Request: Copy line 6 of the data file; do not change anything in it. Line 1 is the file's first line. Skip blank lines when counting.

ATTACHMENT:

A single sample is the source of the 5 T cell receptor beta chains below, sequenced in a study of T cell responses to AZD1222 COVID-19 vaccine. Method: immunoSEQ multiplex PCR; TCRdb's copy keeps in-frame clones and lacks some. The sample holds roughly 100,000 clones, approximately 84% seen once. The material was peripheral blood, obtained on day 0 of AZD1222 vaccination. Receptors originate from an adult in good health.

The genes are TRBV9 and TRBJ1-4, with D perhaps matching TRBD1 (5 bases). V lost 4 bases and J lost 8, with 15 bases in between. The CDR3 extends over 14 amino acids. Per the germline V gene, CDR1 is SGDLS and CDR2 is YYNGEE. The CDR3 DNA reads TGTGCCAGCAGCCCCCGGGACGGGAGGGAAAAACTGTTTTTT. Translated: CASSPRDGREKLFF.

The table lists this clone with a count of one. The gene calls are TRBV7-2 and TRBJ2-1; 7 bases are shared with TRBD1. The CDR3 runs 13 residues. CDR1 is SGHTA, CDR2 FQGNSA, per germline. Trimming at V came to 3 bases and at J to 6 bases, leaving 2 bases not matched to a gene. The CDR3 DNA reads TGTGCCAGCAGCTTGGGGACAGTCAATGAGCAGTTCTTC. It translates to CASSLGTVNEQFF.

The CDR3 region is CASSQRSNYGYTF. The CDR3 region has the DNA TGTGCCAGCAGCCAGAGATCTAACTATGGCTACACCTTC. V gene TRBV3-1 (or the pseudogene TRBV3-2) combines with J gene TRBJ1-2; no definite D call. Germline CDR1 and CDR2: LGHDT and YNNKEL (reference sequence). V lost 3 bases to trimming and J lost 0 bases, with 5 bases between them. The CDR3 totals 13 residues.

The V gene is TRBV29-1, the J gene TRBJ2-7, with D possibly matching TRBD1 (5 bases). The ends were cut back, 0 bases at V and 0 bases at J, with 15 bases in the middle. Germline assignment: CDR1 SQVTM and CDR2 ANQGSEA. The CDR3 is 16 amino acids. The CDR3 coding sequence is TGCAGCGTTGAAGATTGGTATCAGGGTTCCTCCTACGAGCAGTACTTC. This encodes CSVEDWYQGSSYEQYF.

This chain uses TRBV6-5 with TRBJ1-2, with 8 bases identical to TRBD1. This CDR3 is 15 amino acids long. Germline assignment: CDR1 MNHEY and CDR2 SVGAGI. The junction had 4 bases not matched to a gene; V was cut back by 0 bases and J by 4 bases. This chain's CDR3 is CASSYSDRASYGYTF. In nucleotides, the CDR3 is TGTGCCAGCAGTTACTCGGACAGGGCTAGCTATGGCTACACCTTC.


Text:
This chain uses TRBV6-5 with TRBJ1-2, with 8 bases identical to TRBD1. This CDR3 is 15 amino acids long. Germline assignment: CDR1 MNHEY and CDR2 SVGAGI. The junction had 4 bases not matched to a gene; V was cut back by 0 bases and J by 4 bases. This chain's CDR3 is CASSYSDRASYGYTF. In nucleotides, the CDR3 is TGTGCCAGCAGTTACTCGGACAGGGCTAGCTATGGCTACACCTTC.